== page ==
Though the health care system has long emphasized preventive medicine as a means of controlling costs and improving outcomes, the 2010 passage of the Affordable Care Act (ACA) placed a renewed focus on measures that would cut costs and improve health outcomes. In turn, this has increased attention on how RNs can help keep people healthy while saving money.
Enter the role of nurse case manager—those RNs who leverage their medical knowledge and interpersonal and management skills to meet their patients’ health care needs.
What Does a Nurse Case Manager Do?
“Unlike other kinds of health care practitioners, case management nurses perform a variety of tasks across a wide range of disciplines,” says Tracy Towne, PhD, faculty member in the Purdue University Global School of Nursing. “Alongside doctors and other health care professionals, they coordinate their patients’ care, advocating for them and getting them the services and education they need.”
Nurse case managers perform the following tasks:*
- Develop and manage the overall long-term health care plan for patients with chronic or serious conditions such as Alzheimer’s disease, diabetes, and heart disease.
- Book their patients’ doctor appointments and follow up to make sure they keep them.
- Serve as a resource for their patients, offering education and guidance to patients and their families as they navigate complex medical decisions.
- Act as a liaison between patients and their insurance providers to make sure they receive excellent health care at a fair price.
“Because nurses are trained to work on interdisciplinary teams and understand how to deal with patients’ psychosocial needs, they are the perfect choice to manage their care,” Towne says. “It’s a more holistic approach to care and services, and it is an incredibly valuable role when it comes to supporting those with chronic illnesses.”
Where Do Nurse Case Managers Work?
Case management nurses work in varied settings.
“They may work in acute care settings, with, say, someone getting a joint replacement or an organ transplant,” Towne says. “They would help that person manage their many appointments, treatments, and therapies. You also find them in ICUs, trauma units, burn units—in places where patients might take weeks to months to recover.”
You will also find these roles working in:
- Outpatient clinics
- Palliative care
- Community and public health centers
Many times, their specialty influences their choice of work settings. If, for instance, a nurse specializes in working with elderly populations, they may work in a rehabilitation center, home health care service, assisted living facility, or long-term care facility. Many case management nurses also operate as consultants, working with a variety of health care clients.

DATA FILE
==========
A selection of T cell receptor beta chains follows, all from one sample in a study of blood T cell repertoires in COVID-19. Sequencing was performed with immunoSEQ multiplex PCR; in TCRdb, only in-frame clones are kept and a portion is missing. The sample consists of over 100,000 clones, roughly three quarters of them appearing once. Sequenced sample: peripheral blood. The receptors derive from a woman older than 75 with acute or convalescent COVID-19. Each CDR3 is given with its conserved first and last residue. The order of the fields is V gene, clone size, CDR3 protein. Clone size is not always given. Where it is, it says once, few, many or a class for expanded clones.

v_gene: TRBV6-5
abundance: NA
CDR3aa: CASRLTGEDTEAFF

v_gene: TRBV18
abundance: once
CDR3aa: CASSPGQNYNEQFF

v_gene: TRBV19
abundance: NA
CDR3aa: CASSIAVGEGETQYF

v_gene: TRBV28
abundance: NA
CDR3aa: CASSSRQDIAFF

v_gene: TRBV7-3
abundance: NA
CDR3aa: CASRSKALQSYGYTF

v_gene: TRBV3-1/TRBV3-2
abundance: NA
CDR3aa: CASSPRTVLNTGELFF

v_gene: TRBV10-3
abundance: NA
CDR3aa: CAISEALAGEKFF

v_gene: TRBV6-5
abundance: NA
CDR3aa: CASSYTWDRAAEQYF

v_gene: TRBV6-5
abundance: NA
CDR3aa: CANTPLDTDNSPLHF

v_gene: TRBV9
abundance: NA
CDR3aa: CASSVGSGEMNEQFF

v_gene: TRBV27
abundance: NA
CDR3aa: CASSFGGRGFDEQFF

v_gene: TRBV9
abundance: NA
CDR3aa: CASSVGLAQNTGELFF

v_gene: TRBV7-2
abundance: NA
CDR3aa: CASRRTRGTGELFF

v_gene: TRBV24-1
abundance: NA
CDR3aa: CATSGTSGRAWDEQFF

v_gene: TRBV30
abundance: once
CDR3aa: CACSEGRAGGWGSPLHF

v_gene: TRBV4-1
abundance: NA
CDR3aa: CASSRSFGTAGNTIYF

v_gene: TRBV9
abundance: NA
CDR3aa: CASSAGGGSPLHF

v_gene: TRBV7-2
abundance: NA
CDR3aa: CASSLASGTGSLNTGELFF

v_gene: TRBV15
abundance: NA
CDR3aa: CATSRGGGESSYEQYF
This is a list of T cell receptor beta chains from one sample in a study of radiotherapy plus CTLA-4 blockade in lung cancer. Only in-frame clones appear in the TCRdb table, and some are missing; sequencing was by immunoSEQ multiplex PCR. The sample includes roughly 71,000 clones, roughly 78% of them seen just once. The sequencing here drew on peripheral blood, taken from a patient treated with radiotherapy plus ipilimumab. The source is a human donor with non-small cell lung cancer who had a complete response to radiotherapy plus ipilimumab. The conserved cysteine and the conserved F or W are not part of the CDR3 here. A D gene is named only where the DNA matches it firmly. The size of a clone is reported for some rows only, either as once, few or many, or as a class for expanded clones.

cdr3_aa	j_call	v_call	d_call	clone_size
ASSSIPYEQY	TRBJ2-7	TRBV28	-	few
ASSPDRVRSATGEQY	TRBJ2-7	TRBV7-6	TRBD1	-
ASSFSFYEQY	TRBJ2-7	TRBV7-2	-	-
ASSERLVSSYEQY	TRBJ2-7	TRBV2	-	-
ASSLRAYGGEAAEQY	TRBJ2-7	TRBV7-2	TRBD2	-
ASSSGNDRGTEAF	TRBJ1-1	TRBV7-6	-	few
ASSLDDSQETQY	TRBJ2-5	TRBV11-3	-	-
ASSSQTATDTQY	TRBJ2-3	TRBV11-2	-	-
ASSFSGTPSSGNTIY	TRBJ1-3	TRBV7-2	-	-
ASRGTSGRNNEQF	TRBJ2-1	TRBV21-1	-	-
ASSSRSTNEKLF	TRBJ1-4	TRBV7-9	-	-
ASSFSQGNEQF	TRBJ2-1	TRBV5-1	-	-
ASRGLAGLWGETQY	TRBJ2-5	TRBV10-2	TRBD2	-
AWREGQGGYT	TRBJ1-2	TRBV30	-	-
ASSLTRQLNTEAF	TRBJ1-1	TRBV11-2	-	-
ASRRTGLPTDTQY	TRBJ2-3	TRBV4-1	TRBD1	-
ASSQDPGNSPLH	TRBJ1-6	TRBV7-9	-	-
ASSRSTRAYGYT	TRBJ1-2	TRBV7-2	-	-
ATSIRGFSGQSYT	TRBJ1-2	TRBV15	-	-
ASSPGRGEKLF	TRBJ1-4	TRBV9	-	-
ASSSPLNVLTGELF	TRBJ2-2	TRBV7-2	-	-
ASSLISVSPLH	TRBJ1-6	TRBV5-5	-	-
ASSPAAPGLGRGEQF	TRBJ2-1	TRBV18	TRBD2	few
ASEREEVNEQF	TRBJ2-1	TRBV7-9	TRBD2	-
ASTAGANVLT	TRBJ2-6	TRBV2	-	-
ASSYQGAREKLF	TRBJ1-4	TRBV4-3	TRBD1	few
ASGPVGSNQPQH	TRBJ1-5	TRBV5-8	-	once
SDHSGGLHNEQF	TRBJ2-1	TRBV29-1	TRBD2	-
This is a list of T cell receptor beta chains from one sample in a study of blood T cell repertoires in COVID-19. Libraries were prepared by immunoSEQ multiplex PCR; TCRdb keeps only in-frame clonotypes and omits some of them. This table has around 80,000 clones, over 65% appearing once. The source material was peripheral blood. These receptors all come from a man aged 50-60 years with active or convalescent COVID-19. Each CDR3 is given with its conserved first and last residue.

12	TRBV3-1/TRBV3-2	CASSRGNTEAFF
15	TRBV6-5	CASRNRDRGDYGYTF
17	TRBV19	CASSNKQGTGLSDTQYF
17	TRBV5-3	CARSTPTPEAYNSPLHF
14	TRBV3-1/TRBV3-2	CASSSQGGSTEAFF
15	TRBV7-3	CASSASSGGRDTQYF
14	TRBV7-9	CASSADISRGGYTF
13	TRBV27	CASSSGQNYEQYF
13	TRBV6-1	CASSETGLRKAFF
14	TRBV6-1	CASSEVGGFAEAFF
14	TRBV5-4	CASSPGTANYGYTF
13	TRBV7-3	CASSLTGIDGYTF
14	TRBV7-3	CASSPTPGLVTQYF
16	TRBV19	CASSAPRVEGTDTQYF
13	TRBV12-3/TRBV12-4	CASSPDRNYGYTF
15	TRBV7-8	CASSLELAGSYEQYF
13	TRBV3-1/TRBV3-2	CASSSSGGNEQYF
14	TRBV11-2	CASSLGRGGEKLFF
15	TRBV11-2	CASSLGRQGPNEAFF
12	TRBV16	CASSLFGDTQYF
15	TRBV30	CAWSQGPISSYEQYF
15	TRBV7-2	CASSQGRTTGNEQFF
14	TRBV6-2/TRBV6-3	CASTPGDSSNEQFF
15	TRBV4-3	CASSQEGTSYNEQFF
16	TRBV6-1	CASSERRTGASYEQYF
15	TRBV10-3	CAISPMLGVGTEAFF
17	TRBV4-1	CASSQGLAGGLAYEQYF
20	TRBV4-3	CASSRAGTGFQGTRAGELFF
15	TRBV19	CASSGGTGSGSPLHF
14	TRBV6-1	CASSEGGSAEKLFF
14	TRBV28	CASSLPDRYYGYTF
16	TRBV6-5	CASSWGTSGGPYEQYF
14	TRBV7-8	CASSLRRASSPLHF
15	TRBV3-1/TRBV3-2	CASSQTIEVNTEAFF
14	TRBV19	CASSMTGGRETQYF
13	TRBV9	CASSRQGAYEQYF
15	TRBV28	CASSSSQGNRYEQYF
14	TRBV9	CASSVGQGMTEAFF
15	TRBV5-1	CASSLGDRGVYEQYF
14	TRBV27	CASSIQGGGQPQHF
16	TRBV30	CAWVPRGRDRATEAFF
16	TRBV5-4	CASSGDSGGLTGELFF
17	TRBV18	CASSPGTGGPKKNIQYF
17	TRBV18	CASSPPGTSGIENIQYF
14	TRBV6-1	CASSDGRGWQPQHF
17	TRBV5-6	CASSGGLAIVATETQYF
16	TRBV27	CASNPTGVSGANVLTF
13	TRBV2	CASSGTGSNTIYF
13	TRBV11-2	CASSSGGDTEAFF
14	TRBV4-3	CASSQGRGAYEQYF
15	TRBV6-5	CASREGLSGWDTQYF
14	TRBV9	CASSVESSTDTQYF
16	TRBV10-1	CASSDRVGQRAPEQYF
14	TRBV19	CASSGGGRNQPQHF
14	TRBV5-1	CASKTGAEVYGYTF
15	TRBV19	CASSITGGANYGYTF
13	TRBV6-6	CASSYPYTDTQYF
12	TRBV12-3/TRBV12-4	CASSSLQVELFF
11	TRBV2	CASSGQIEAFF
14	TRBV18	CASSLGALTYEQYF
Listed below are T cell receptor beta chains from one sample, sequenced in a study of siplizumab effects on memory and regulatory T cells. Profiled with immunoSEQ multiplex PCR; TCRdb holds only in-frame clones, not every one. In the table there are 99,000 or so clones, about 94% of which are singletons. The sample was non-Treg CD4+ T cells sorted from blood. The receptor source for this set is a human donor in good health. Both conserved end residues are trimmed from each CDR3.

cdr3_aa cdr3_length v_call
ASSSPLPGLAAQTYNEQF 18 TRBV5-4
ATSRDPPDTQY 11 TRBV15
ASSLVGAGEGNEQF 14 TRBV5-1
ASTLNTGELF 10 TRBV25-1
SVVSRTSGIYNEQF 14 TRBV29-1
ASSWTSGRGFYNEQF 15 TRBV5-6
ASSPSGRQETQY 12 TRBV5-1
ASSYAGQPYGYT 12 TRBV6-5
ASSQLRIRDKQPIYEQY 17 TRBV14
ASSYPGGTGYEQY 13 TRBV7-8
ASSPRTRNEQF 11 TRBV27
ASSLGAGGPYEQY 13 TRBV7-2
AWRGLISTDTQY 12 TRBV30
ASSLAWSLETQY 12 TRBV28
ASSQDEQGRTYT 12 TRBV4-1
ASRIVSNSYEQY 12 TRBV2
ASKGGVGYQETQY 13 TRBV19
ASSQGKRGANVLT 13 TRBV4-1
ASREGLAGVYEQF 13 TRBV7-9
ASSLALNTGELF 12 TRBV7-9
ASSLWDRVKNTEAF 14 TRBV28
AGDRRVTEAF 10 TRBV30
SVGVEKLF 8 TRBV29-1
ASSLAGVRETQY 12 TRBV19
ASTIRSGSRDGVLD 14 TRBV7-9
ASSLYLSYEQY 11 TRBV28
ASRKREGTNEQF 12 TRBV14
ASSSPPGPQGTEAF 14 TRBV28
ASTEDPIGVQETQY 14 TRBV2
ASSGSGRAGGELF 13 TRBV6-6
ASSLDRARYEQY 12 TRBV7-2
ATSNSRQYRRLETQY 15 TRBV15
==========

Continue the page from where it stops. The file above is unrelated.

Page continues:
What Type of Education and Experience Is Required?
“Case management nurses are registered nurses, so they have either an associate’s or bachelor’s degree in nursing at a minimum,” Towne says. “Oftentimes, they are hired into a case management position. ASNs can work as nurse case managers, but generally, a BSN or above is wanted. Many will get a master’s degree down the line to increase their specialization in a particular area.”
One can become certified in nurse case management by the American Nurses Credentialing Center. To be eligible for certification, nurses must:
- Possess an active RN license
- Accumulate at least 2 years of full-time practice
- Complete a minimum of 2,000 clinical hours along with 30 hours of continuing education coursework within the field
Job Outlook for Nurse Case Managers
The U.S. Bureau of Labor Statistics doesn’t make employment projections for nurse case managers, but they do predict that employment of all registered nurses will grow 15% from 2016 to 2026, much faster than the average for all occupations. Prospects are also positive for patient representatives, according to O*NET.
Among other factors, the ACA is expected to continue driving demand higher for preventative care health care workers, especially as millions of Americans continue to obtain health coverage.
Case management nurses play an instrumental role in supporting primary care practitioners as they help reduce overall medical costs by boosting efficiency, cutting unnecessary spending, and improving patient outcomes.
Earn Your Next Nursing Degree Online
If you’re interested in earning a higher degree as part of your journey to becoming a nurse case manager, look into the online nursing degree programs with Purdue University Global. We offer an RN-to-BSN degree, the Master of Science in Nursing, as well as the Doctor of Nursing Practice and a variety of postgraduate certificates. Request more information today.